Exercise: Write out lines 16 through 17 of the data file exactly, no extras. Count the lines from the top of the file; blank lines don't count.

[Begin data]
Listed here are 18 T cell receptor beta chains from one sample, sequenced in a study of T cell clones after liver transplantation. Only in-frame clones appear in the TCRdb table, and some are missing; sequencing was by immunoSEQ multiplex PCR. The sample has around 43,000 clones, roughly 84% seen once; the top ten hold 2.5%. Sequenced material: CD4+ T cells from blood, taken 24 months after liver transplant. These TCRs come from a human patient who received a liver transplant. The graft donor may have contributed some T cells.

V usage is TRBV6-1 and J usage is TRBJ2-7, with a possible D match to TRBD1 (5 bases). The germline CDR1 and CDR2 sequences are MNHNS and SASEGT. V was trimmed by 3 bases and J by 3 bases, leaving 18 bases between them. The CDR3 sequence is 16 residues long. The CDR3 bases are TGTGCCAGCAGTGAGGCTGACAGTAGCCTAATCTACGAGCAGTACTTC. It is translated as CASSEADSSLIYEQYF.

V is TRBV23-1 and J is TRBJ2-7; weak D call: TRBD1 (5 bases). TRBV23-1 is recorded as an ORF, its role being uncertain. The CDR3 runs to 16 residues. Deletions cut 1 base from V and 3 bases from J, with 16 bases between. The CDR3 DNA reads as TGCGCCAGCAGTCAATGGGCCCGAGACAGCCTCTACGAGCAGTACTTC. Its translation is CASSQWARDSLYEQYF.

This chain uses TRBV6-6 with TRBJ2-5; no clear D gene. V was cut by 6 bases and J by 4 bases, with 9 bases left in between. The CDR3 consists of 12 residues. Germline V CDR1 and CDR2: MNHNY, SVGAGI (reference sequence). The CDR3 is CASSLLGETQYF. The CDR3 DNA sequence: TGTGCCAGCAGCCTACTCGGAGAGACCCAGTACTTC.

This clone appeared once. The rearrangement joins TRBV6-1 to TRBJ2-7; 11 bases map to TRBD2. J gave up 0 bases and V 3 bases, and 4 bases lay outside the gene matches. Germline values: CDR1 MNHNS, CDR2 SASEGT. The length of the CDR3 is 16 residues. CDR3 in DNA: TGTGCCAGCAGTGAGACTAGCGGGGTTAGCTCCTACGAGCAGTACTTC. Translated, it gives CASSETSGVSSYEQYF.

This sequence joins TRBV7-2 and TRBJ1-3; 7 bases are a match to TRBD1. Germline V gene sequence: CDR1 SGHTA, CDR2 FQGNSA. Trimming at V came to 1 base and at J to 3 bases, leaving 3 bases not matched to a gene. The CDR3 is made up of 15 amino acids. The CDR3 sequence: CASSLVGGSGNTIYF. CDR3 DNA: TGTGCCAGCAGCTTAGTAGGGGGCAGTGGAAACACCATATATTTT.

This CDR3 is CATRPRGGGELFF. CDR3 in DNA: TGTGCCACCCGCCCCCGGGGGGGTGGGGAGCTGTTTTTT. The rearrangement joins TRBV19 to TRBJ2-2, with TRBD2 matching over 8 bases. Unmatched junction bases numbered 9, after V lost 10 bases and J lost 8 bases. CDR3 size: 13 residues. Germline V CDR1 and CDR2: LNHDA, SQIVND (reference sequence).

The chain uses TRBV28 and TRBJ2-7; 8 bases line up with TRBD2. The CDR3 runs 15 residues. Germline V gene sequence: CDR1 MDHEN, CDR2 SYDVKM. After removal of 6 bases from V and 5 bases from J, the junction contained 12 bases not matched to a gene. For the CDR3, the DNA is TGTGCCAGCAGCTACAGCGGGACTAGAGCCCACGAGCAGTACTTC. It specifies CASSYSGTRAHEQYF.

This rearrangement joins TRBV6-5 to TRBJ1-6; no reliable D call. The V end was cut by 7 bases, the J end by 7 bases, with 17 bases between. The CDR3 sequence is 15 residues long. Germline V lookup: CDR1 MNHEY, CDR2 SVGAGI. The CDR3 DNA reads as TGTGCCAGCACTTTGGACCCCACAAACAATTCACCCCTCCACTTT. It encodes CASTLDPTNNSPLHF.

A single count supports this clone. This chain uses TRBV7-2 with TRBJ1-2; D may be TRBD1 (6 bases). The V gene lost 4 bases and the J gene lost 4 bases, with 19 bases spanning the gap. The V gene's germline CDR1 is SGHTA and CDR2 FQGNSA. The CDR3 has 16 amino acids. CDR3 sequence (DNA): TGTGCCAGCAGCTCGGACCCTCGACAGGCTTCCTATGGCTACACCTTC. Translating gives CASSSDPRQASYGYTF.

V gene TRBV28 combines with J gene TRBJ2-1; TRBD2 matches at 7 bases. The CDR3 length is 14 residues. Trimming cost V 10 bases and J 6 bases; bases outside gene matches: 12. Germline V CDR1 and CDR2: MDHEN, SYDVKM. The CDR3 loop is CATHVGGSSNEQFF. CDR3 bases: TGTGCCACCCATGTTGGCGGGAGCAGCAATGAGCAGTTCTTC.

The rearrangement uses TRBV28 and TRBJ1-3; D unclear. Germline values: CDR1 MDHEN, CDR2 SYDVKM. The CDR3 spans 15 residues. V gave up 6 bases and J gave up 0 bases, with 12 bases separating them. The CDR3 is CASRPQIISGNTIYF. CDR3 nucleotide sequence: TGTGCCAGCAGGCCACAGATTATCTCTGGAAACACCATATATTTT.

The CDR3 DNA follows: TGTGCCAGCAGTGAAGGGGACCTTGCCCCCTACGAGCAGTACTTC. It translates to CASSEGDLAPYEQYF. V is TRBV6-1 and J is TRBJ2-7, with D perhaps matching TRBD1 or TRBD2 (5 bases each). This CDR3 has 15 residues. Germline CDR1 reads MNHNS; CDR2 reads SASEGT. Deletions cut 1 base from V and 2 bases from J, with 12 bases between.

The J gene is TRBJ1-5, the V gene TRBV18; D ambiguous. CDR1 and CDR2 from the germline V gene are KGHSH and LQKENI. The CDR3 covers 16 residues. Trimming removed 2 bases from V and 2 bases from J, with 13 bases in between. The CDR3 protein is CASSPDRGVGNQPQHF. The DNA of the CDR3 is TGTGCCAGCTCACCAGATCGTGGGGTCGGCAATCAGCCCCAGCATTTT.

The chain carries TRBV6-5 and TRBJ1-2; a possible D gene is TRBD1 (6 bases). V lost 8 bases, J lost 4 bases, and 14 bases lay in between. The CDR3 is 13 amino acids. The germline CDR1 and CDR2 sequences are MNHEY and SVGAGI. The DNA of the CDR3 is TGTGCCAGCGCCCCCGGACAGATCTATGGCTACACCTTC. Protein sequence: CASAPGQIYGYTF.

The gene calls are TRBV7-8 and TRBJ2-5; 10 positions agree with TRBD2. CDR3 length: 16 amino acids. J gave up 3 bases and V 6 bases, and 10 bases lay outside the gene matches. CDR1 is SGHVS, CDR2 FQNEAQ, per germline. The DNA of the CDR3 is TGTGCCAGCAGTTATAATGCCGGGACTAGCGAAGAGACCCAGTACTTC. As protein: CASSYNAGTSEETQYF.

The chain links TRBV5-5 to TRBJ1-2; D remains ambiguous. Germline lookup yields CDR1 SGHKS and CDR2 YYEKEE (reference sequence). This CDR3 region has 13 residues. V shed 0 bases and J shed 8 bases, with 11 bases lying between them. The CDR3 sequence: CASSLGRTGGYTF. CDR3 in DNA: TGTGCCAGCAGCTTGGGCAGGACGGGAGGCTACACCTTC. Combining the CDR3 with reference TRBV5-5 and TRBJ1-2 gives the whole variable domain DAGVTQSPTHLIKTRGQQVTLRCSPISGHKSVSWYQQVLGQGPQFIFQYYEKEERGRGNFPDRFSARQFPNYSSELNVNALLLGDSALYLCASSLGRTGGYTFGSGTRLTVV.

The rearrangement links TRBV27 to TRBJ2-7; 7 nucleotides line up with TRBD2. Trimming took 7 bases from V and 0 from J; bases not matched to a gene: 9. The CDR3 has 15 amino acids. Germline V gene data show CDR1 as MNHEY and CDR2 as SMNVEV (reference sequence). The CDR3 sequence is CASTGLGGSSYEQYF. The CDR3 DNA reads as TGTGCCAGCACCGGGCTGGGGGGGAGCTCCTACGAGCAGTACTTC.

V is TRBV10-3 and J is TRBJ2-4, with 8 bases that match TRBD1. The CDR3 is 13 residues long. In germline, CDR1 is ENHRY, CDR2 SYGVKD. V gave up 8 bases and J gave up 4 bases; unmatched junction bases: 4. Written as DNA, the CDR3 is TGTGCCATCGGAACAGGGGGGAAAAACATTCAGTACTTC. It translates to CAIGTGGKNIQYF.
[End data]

The gene calls are TRBV7-8 and TRBJ2-5; 10 positions agree with TRBD2. CDR3 length: 16 amino acids. J gave up 3 bases and V 6 bases, and 10 bases lay outside the gene matches. CDR1 is SGHVS, CDR2 FQNEAQ, per germline. The DNA of the CDR3 is TGTGCCAGCAGTTATAATGCCGGGACTAGCGAAGAGACCCAGTACTTC. As protein: CASSYNAGTSEETQYF.

The chain links TRBV5-5 to TRBJ1-2; D remains ambiguous. Germline lookup yields CDR1 SGHKS and CDR2 YYEKEE (reference sequence). This CDR3 region has 13 residues. V shed 0 bases and J shed 8 bases, with 11 bases lying between them. The CDR3 sequence: CASSLGRTGGYTF. CDR3 in DNA: TGTGCCAGCAGCTTGGGCAGGACGGGAGGCTACACCTTC. Combining the CDR3 with reference TRBV5-5 and TRBJ1-2 gives the whole variable domain DAGVTQSPTHLIKTRGQQVTLRCSPISGHKSVSWYQQVLGQGPQFIFQYYEKEERGRGNFPDRFSARQFPNYSSELNVNALLLGDSALYLCASSLGRTGGYTFGSGTRLTVV.